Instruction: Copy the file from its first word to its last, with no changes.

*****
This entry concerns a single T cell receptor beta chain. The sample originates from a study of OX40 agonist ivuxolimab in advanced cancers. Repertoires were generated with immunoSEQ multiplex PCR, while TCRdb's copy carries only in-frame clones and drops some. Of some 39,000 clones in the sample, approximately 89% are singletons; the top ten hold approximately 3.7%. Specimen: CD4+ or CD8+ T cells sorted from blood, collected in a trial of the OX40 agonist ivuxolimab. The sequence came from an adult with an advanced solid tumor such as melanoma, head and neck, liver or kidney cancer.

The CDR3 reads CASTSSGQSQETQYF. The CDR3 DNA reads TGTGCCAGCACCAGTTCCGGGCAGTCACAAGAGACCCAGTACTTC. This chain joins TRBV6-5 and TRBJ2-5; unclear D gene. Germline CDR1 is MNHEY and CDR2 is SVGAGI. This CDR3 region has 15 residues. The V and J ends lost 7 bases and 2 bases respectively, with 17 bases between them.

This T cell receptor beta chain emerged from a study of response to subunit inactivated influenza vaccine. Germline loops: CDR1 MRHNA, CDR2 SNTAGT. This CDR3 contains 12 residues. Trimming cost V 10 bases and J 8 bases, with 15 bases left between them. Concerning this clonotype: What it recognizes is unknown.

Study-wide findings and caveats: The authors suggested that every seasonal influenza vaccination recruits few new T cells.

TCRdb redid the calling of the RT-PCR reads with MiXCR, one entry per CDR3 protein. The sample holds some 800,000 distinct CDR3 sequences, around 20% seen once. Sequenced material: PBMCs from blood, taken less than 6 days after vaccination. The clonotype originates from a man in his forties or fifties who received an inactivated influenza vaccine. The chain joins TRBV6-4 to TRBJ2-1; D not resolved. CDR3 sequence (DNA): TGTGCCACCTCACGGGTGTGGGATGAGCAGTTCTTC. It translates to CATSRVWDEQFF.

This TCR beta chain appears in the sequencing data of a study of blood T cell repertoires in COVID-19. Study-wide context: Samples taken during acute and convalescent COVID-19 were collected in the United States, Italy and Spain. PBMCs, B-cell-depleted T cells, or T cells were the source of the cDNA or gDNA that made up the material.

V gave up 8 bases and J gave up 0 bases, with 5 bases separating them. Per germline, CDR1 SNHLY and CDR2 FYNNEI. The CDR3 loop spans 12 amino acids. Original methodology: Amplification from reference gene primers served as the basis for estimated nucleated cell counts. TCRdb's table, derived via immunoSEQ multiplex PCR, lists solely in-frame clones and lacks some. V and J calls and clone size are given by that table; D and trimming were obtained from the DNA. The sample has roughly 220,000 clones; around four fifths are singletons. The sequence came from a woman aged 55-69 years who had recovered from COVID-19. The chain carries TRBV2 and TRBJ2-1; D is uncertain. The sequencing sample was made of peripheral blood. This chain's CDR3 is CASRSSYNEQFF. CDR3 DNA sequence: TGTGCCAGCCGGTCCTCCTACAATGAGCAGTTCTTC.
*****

This entry concerns a single T cell receptor beta chain. The sample originates from a study of OX40 agonist ivuxolimab in advanced cancers. Repertoires were generated with immunoSEQ multiplex PCR, while TCRdb's copy carries only in-frame clones and drops some. Of some 39,000 clones in the sample, approximately 89% are singletons; the top ten hold approximately 3.7%. Specimen: CD4+ or CD8+ T cells sorted from blood, collected in a trial of the OX40 agonist ivuxolimab. The sequence came from an adult with an advanced solid tumor such as melanoma, head and neck, liver or kidney cancer.

The CDR3 reads CASTSSGQSQETQYF. The CDR3 DNA reads TGTGCCAGCACCAGTTCCGGGCAGTCACAAGAGACCCAGTACTTC. This chain joins TRBV6-5 and TRBJ2-5; unclear D gene. Germline CDR1 is MNHEY and CDR2 is SVGAGI. This CDR3 region has 15 residues. The V and J ends lost 7 bases and 2 bases respectively, with 17 bases between them.

This T cell receptor beta chain emerged from a study of response to subunit inactivated influenza vaccine. Germline loops: CDR1 MRHNA, CDR2 SNTAGT. This CDR3 contains 12 residues. Trimming cost V 10 bases and J 8 bases, with 15 bases left between them. Concerning this clonotype: What it recognizes is unknown.

Study-wide findings and caveats: The authors suggested that every seasonal influenza vaccination recruits few new T cells.

TCRdb redid the calling of the RT-PCR reads with MiXCR, one entry per CDR3 protein. The sample holds some 800,000 distinct CDR3 sequences, around 20% seen once. Sequenced material: PBMCs from blood, taken less than 6 days after vaccination. The clonotype originates from a man in his forties or fifties who received an inactivated influenza vaccine. The chain joins TRBV6-4 to TRBJ2-1; D not resolved. CDR3 sequence (DNA): TGTGCCACCTCACGGGTGTGGGATGAGCAGTTCTTC. It translates to CATSRVWDEQFF.

This TCR beta chain appears in the sequencing data of a study of blood T cell repertoires in COVID-19. Study-wide context: Samples taken during acute and convalescent COVID-19 were collected in the United States, Italy and Spain. PBMCs, B-cell-depleted T cells, or T cells were the source of the cDNA or gDNA that made up the material.

V gave up 8 bases and J gave up 0 bases, with 5 bases separating them. Per germline, CDR1 SNHLY and CDR2 FYNNEI. The CDR3 loop spans 12 amino acids. Original methodology: Amplification from reference gene primers served as the basis for estimated nucleated cell counts. TCRdb's table, derived via immunoSEQ multiplex PCR, lists solely in-frame clones and lacks some. V and J calls and clone size are given by that table; D and trimming were obtained from the DNA. The sample has roughly 220,000 clones; around four fifths are singletons. The sequence came from a woman aged 55-69 years who had recovered from COVID-19. The chain carries TRBV2 and TRBJ2-1; D is uncertain. The sequencing sample was made of peripheral blood. This chain's CDR3 is CASRSSYNEQFF. CDR3 DNA sequence: TGTGCCAGCCGGTCCTCCTACAATGAGCAGTTCTTC.